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Risk factors of Congenital Hydrocephalus: A Ten Year Retrospective Study
  1. Matthew VanLandingham (mavanlandingham{at}umsmed.edu)
  1. University of Mississippi Medical Center, United States
    1. Tuan Van Nguyen (tvnguyen{at}neurosurgery.umsmed.edu)
    1. University of Mississippi Medical Center, United States
      1. Alison Roberts
      1. University of Mississippi Medical Center, United States
        1. Andrew D. Parent (aparent{at}neurosurgery.umsmed.edu)
        1. University of Mississippi Medical Center, United States
          1. Jun Zhang (jzhang{at}neurosurgery.umsmed.edu)
          1. University of Mississippi Medical Center, United States

            Abstract

            Objective: To evaluate and identify the risk factors associated with the pathogenesis of congenital hydrocephalus in a large specific population.

            Methods: We utilized an ICD-9 database search of congenital hydrocephalus patients treated at the Univeristy of Mississippi Medical Center (UMMC) between 1998 and 2007. All recruited patients were interviewed, and assessment included: maternal age, onset of prenatal care, geographic location of pregnancy, maternal diabetes and chronic hypertension, pregnancy-induced hypertension, preeclampsia, eclampsia, single or multiparous gestation, maternal alcohol, tobacco, and drug use, infection and trauma during gestation, trauma or sexually transmitted disease at parturition, and other family members with hydrocephalus.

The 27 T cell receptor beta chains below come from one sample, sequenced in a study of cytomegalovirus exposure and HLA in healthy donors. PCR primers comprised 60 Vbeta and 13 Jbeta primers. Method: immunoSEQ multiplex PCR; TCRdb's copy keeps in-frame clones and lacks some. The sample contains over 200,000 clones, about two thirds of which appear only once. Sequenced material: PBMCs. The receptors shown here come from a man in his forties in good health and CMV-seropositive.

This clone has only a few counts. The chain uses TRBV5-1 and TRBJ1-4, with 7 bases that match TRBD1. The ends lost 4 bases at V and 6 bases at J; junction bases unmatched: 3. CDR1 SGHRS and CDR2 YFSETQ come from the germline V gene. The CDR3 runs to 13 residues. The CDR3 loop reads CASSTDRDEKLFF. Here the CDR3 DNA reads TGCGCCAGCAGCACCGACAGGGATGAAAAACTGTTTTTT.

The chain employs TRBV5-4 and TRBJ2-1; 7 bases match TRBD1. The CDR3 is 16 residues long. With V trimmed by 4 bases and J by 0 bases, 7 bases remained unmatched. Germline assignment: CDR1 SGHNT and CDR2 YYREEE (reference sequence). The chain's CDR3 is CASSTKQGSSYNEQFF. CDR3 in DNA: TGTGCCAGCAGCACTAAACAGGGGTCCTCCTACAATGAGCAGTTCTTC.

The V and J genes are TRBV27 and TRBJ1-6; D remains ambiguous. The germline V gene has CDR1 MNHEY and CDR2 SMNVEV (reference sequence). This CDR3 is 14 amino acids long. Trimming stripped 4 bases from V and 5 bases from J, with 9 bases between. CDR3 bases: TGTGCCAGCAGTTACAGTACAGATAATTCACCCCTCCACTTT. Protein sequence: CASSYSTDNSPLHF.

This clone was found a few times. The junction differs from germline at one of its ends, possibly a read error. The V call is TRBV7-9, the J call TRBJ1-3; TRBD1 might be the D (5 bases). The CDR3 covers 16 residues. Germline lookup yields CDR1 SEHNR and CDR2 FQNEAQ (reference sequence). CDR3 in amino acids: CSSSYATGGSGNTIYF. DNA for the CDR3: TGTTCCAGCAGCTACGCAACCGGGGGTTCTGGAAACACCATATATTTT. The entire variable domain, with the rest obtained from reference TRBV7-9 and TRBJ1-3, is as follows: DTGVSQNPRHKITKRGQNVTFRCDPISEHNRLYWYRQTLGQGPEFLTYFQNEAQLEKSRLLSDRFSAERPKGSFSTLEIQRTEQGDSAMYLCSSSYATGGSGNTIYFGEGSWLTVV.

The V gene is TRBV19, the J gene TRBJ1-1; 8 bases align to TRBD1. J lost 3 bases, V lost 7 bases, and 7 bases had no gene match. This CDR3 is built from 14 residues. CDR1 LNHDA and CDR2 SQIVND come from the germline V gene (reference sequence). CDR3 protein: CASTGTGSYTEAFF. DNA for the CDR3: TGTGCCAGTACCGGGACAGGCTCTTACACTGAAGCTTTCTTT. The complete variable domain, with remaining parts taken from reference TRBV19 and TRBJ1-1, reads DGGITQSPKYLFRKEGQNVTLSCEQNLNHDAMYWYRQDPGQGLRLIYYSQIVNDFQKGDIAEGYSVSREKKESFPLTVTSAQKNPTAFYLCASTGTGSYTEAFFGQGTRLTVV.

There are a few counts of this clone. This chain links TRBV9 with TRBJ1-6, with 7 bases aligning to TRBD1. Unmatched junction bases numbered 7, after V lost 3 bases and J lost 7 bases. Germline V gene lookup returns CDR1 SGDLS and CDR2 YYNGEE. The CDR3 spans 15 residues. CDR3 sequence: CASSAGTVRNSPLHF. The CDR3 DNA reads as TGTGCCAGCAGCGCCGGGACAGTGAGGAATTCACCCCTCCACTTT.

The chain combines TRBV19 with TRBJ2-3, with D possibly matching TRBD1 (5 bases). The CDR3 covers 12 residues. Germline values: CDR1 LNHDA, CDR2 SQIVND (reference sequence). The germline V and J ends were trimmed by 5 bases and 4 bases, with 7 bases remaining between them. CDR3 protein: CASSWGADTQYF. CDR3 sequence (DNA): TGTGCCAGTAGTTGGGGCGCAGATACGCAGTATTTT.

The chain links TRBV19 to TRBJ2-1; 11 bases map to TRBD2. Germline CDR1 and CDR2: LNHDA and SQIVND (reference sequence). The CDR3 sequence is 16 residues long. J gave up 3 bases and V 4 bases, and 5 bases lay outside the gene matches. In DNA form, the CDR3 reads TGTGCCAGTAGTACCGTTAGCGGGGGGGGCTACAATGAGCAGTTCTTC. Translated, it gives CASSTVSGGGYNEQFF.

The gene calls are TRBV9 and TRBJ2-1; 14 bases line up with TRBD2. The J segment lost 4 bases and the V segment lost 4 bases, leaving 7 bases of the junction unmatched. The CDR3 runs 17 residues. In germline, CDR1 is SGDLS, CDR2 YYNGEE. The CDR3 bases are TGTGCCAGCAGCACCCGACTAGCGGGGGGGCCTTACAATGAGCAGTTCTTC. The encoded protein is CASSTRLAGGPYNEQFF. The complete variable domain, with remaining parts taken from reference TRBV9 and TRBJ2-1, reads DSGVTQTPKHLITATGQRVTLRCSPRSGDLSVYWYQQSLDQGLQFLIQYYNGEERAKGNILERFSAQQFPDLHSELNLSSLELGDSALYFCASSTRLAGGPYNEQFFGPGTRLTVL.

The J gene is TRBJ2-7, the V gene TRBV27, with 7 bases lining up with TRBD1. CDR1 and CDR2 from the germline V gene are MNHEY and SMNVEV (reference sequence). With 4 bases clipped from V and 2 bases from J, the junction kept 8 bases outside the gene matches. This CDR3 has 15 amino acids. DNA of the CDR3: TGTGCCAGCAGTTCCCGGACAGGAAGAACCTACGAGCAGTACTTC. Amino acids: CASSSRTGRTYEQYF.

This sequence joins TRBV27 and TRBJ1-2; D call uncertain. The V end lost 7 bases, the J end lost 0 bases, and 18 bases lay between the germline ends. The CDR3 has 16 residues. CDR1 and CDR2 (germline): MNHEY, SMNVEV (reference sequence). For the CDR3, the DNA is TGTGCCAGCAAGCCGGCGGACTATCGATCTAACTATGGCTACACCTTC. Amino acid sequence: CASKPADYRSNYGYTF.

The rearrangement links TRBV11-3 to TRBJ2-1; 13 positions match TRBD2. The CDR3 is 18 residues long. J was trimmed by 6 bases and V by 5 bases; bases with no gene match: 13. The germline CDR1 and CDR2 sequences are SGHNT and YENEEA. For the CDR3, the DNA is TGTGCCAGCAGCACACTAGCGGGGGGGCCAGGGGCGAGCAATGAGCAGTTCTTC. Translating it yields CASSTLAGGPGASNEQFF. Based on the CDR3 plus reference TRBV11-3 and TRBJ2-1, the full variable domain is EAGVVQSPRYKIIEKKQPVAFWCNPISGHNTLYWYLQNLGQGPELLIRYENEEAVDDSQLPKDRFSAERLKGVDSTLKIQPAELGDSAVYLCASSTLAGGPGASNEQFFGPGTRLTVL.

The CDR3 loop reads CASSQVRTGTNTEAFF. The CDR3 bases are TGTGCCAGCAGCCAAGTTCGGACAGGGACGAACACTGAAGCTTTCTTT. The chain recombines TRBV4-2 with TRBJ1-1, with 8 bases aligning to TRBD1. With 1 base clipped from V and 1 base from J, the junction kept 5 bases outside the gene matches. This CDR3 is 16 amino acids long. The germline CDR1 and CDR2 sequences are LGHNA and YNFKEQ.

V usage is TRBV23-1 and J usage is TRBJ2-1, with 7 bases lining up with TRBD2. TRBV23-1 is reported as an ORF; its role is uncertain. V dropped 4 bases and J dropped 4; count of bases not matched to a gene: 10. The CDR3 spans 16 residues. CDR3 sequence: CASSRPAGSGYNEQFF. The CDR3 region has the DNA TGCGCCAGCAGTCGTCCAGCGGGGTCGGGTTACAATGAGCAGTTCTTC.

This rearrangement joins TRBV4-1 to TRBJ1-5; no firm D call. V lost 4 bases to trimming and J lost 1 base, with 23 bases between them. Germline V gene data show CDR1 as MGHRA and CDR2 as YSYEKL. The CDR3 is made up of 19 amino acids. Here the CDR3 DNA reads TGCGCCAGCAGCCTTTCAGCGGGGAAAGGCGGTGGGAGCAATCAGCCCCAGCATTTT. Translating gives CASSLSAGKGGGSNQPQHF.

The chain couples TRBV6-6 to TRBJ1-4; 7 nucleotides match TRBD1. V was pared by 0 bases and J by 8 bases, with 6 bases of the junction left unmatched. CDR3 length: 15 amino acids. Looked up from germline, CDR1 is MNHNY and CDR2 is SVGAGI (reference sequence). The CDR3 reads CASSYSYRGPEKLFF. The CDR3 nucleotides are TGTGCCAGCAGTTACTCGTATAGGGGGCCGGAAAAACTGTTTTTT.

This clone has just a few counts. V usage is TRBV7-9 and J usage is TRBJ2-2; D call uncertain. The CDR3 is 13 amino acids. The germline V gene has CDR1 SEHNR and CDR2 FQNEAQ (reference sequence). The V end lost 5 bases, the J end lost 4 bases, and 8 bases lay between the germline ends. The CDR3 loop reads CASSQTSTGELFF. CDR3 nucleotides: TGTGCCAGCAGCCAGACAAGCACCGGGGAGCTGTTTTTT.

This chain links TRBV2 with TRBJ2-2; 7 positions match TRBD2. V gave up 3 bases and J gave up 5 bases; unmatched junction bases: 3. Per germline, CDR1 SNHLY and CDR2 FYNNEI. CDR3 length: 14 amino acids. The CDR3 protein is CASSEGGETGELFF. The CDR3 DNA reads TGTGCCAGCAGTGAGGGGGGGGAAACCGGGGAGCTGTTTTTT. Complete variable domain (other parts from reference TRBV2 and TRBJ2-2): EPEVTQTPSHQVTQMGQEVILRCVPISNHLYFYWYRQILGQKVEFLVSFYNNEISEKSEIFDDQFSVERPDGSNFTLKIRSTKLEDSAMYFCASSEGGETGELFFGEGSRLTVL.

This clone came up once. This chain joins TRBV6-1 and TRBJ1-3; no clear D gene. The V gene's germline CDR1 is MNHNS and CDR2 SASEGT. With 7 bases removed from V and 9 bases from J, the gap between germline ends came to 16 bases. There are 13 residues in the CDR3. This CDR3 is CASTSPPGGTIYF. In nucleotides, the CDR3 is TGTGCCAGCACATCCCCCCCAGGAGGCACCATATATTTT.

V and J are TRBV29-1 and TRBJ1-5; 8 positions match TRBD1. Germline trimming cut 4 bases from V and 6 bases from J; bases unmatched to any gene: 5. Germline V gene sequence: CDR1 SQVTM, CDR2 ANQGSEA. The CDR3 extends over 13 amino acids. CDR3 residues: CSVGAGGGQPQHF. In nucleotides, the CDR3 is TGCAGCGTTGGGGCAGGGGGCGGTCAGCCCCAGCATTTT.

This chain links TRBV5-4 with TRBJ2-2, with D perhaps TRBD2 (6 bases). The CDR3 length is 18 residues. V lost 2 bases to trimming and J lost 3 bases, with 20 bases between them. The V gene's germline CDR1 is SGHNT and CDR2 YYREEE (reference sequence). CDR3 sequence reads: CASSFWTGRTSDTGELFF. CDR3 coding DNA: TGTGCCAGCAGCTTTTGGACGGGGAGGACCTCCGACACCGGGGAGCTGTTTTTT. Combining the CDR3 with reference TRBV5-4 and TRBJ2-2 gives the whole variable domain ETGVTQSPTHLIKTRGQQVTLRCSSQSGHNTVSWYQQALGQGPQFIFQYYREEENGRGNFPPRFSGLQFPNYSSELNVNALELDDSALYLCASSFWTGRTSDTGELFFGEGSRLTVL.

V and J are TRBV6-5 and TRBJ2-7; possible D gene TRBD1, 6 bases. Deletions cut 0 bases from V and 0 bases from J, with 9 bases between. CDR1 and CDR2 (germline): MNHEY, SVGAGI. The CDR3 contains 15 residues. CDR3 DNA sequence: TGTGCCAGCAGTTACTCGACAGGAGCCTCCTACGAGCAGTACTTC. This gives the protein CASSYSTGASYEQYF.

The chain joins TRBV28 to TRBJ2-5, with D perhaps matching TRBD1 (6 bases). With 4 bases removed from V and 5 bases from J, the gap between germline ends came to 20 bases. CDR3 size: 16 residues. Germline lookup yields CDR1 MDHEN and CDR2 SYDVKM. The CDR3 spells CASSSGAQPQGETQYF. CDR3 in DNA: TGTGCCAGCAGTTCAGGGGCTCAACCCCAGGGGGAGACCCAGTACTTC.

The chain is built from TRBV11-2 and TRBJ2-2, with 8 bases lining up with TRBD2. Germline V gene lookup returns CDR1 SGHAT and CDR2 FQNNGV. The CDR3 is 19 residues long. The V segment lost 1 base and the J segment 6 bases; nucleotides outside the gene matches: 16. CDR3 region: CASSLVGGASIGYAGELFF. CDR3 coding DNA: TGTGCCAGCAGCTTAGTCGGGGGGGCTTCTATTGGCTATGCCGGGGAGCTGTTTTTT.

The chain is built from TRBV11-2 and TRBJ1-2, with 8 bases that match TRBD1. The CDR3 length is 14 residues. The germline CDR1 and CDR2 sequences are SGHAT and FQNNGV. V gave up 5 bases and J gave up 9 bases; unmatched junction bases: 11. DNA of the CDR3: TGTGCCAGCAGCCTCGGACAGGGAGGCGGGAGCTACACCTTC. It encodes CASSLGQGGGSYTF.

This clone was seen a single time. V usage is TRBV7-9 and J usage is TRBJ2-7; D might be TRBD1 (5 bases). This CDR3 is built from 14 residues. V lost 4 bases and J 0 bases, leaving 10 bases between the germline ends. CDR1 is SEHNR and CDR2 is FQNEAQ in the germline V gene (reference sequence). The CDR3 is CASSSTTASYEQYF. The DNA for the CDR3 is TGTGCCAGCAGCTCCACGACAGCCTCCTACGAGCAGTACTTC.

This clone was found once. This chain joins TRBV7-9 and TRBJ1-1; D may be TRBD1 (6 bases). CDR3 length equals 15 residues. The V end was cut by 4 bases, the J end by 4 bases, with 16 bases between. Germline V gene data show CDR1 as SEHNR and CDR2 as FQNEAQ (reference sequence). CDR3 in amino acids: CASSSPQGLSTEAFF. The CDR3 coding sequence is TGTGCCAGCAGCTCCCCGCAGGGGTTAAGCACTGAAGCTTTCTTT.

Results: In this ten-year retrospective study, we have identified several significant risk factors among 596 well defined cases of congenital hydrocephalus. The identified risk factors included lack of prenatal care, multiparous gestation, maternal diabetes, maternal chronic hypertension, maternal hypertension during gestation, and alcohol use during pregnancy. Of these congenital hydrocephalus patients, 12.1% identified an additional family member also diagnosed with hydrocephalus. No differences in risk factors were identified between sporadic and familial congenital hydrocephalus cases except an increased incidence of multiparous pregnancies and prenatal care in the first trimester in familial cases.

            Conclusions: A number of key risk factors have been identified to be strongly associated with the development of congenital hydrocephalus in an infant. The prevalence of familial patterns of inheritance for congenital hydrocephalus suggests a broader role for genetic factors in the pathogenesis of congenital hydrocephalus. Abbreviations: CH, Congenital hydrocephalus

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